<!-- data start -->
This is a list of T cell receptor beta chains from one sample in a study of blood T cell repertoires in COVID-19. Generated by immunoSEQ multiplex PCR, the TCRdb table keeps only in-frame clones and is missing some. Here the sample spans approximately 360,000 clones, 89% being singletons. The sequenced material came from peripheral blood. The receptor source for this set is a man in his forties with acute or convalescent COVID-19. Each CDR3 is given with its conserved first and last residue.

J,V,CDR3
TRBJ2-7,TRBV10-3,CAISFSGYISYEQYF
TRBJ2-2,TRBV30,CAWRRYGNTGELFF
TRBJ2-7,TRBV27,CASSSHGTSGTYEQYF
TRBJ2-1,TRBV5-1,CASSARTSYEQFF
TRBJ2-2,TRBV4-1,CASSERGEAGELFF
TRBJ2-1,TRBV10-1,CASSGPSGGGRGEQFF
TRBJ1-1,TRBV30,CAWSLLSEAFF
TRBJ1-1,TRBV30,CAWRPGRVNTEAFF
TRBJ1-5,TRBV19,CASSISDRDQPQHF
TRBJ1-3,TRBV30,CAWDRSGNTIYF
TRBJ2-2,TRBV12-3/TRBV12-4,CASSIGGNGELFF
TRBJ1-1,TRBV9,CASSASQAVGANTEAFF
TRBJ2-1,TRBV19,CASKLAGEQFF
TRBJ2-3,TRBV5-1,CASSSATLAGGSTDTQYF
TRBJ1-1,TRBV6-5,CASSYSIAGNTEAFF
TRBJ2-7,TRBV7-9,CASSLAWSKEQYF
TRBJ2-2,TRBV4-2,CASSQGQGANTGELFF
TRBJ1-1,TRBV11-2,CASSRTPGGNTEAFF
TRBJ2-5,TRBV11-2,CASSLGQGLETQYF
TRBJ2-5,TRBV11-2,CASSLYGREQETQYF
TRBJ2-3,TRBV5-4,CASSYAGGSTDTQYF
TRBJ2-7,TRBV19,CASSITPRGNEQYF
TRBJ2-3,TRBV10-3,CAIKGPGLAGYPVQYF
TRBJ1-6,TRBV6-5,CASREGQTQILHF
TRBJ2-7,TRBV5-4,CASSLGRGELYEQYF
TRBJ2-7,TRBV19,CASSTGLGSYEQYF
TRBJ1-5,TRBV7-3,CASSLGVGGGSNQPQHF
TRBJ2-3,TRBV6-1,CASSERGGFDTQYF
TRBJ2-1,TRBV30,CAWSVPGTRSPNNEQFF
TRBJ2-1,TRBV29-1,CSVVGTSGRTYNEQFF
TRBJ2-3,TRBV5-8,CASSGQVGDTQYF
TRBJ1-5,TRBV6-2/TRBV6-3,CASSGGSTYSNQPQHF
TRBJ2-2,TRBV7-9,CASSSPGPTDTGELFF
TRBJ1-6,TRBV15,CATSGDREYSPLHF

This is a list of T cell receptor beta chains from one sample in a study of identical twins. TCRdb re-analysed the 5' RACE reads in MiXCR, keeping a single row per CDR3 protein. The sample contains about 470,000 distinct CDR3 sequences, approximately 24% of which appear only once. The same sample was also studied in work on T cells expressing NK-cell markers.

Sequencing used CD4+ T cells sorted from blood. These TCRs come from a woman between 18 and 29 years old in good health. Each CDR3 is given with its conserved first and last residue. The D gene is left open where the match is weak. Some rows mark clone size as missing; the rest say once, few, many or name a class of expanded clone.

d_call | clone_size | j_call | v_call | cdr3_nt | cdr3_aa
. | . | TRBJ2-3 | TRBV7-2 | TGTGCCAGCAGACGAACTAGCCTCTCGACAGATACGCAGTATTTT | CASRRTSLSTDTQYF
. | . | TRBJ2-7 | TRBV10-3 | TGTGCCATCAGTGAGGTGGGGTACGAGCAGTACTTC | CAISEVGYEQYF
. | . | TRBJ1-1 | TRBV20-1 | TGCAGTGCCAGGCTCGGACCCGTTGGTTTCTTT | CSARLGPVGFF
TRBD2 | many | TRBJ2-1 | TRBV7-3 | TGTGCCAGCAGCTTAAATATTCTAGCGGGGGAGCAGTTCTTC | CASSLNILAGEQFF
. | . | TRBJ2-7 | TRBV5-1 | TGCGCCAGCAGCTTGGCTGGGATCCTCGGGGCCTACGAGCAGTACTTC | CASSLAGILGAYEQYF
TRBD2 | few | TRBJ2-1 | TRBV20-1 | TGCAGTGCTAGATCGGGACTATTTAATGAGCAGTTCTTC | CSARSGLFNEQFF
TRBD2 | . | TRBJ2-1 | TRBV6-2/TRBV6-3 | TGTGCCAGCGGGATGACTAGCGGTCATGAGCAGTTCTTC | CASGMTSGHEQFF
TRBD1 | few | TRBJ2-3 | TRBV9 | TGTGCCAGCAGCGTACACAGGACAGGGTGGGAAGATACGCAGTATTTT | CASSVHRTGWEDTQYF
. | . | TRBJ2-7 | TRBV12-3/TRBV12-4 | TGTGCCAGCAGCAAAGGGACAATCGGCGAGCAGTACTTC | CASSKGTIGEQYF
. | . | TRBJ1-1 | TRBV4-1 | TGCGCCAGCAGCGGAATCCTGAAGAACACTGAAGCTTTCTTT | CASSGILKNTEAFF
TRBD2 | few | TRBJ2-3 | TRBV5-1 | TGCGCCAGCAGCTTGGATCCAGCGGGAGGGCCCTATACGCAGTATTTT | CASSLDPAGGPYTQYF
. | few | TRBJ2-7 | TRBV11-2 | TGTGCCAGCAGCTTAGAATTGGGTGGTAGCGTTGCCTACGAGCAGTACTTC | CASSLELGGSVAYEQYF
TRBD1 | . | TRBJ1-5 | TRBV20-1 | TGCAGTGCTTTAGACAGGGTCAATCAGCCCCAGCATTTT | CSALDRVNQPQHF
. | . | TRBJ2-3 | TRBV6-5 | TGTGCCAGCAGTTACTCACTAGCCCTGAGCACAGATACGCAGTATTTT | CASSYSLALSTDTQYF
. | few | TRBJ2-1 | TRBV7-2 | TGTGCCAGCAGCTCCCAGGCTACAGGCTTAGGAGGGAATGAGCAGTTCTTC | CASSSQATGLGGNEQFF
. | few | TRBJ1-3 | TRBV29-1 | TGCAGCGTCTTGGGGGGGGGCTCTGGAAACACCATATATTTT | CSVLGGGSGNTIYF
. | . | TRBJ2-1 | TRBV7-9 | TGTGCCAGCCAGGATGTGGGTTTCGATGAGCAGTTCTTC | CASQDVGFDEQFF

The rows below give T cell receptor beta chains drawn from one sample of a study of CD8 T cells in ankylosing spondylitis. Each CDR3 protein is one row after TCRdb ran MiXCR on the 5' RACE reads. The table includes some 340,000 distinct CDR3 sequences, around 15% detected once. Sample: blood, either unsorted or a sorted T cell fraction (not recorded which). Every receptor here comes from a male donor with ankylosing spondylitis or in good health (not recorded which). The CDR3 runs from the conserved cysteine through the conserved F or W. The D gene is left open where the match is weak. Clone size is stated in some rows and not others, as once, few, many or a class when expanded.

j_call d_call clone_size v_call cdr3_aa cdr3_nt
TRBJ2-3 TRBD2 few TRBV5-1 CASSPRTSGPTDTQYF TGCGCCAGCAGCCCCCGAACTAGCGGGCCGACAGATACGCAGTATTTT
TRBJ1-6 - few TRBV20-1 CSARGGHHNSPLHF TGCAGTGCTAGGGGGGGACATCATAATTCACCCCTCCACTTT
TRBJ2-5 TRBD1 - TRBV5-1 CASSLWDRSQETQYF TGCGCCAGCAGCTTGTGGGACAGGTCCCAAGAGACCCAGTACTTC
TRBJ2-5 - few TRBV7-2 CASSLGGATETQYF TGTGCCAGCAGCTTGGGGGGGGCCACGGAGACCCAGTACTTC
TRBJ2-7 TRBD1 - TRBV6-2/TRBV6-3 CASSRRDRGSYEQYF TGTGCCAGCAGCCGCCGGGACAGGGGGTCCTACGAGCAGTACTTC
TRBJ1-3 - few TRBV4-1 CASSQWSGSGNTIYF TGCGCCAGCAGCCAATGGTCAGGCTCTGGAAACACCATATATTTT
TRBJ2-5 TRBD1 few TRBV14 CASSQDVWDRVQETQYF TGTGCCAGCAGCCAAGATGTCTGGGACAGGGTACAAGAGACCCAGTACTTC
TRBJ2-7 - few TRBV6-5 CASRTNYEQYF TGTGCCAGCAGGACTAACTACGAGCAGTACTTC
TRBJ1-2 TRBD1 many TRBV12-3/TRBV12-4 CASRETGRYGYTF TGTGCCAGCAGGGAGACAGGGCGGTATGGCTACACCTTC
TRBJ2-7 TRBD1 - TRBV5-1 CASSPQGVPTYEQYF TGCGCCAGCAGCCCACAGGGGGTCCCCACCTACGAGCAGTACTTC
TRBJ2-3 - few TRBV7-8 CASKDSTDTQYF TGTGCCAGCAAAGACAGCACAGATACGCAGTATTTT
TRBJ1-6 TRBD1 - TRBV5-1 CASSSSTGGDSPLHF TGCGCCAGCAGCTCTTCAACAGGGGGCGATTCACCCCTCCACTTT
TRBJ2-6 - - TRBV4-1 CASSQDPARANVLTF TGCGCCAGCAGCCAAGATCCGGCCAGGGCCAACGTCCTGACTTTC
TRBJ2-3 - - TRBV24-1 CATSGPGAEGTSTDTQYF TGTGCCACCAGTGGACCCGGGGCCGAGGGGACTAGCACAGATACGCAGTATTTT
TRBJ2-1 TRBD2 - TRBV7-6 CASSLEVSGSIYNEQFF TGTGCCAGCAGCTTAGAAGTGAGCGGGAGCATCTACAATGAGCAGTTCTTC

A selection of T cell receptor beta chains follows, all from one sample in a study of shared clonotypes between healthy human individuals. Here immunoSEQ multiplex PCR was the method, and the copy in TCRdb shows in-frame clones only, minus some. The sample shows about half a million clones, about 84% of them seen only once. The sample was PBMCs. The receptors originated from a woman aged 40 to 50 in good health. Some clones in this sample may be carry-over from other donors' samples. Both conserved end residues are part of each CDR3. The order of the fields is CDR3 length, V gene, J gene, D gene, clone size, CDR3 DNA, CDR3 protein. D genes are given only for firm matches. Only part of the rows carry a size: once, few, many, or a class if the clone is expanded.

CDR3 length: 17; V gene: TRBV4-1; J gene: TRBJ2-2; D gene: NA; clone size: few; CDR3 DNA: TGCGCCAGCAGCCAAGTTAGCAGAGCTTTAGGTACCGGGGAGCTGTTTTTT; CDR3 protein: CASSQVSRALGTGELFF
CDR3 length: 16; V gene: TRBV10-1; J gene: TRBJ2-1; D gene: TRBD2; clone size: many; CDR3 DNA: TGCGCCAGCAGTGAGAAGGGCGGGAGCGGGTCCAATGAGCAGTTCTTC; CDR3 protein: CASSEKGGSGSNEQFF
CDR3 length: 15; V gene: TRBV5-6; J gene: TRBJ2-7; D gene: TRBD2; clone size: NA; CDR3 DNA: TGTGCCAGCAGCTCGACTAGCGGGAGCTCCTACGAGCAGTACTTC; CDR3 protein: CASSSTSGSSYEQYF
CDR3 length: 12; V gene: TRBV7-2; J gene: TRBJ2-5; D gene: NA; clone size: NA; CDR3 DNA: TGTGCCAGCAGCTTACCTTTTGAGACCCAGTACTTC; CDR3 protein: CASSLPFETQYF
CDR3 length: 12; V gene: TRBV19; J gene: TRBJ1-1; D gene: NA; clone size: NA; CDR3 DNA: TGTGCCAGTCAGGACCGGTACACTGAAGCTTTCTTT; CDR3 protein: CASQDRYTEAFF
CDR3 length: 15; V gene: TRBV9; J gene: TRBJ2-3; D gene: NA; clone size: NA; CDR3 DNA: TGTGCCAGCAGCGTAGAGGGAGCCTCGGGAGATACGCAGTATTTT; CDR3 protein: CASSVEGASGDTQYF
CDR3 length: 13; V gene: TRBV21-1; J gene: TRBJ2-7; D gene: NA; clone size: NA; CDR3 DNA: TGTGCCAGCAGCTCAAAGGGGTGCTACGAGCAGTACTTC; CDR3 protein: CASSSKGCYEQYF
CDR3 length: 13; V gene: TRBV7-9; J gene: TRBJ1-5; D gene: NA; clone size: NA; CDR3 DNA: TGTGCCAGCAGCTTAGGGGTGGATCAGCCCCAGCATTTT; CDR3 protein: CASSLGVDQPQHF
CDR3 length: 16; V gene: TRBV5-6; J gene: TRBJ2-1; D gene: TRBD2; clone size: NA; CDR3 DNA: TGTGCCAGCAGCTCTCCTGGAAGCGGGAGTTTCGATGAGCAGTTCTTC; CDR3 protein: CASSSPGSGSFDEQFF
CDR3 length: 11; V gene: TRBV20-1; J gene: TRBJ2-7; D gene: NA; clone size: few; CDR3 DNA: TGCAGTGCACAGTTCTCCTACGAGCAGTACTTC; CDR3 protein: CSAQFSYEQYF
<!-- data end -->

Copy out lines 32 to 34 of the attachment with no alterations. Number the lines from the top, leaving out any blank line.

TRBJ2-1,TRBV29-1,CSVVGTSGRTYNEQFF
TRBJ2-3,TRBV5-8,CASSGQVGDTQYF
TRBJ1-5,TRBV6-2/TRBV6-3,CASSGGSTYSNQPQHF